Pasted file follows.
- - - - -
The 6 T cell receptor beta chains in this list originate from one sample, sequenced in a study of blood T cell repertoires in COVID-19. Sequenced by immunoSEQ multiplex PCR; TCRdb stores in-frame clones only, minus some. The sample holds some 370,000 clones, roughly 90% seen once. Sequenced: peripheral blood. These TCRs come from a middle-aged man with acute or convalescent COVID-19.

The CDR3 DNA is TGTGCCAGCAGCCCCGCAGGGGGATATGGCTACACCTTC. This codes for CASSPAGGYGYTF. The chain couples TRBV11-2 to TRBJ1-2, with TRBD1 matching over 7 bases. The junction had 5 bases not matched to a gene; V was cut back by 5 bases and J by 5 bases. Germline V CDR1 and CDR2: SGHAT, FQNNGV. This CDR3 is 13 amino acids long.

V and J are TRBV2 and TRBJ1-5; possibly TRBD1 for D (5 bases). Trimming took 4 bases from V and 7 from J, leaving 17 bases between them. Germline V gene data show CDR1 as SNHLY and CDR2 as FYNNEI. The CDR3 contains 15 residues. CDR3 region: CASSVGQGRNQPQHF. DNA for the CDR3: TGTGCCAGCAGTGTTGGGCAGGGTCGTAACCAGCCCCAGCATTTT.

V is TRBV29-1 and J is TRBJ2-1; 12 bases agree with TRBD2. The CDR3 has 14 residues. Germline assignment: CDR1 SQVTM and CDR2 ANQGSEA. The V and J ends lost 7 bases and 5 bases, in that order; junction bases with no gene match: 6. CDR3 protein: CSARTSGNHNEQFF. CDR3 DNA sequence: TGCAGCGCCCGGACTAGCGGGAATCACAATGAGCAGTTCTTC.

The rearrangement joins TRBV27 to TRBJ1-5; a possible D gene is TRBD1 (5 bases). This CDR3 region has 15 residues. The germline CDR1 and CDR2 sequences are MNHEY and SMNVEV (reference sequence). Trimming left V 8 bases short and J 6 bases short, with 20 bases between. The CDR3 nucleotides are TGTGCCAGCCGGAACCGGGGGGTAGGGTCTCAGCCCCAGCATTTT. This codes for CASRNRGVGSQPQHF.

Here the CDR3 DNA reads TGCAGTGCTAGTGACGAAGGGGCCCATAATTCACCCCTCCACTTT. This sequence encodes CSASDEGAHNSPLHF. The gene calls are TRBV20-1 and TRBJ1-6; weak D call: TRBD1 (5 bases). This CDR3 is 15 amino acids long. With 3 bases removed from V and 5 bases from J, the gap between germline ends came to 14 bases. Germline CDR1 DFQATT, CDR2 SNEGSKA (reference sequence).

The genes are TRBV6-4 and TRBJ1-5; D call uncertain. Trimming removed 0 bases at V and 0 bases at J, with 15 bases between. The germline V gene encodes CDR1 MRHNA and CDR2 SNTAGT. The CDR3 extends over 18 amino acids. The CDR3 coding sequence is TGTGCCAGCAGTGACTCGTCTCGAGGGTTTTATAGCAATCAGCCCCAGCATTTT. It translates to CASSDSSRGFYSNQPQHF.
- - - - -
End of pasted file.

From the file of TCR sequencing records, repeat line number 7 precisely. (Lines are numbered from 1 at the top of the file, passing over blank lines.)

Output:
The genes are TRBV6-4 and TRBJ1-5; D call uncertain. Trimming removed 0 bases at V and 0 bases at J, with 15 bases between. The germline V gene encodes CDR1 MRHNA and CDR2 SNTAGT. The CDR3 extends over 18 amino acids. The CDR3 coding sequence is TGTGCCAGCAGTGACTCGTCTCGAGGGTTTTATAGCAATCAGCCCCAGCATTTT. It translates to CASSDSSRGFYSNQPQHF.